Patricia Ayres constructs, fabricates, fashions, extraordinary presence out of the most unassuming materials. Her sculptures are typically armatures of wood and foam that are then wrapped in the stuff of clothing manufacture such as elastic synthetic and cotton, in a variety of wide swaths and smaller strips, often resembling bandages. The resultant anthropomorphic “figures” take on multiple poses, from the recumbent to the stridently erect. The range of art historical figurative associations range from Rodin’s Balzac monument to Hans Bellmer’s “poupee” sculptures, but also to the foam sculptures of John Chamberlain. The additional aspects of their sometimes belted restraints unavoidably call forth the S/M aesthetic of Nancy Grossman, but their careful yet spontaneous suturing seems closer to Lee Bontecou’s-more of a fabricated translation of somatic form than a anecdotal representation of such. The abject quality of their complex wrapping, ambiguously stained as they are in oils and paint, evokes a surprisingly empathetic response in the viewer, as if respectful of the experience and struggle such an accumulation of apparently random markings imply. What’s truly remarkable about Ayres’ sculptures is that they ultimately, with the proper amount of contemplation given to them, transform the ostensibly abject into the profoundly beautiful.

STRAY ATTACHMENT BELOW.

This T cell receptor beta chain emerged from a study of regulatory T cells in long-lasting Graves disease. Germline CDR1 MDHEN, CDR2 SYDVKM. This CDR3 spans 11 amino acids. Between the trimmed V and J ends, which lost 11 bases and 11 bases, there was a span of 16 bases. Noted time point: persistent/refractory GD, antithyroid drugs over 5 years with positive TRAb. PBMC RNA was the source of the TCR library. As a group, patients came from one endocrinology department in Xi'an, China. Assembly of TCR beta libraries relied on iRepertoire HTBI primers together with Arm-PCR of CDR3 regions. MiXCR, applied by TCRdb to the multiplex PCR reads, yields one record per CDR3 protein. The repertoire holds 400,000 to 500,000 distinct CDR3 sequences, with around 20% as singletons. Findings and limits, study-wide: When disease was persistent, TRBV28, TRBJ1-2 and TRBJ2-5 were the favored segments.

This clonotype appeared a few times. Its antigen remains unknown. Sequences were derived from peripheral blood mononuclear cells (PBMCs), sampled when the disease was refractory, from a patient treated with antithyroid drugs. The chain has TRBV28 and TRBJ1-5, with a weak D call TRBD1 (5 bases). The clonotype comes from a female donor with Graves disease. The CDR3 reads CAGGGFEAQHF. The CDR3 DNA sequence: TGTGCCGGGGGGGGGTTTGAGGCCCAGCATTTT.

Editor at Large
The Brooklyn Rail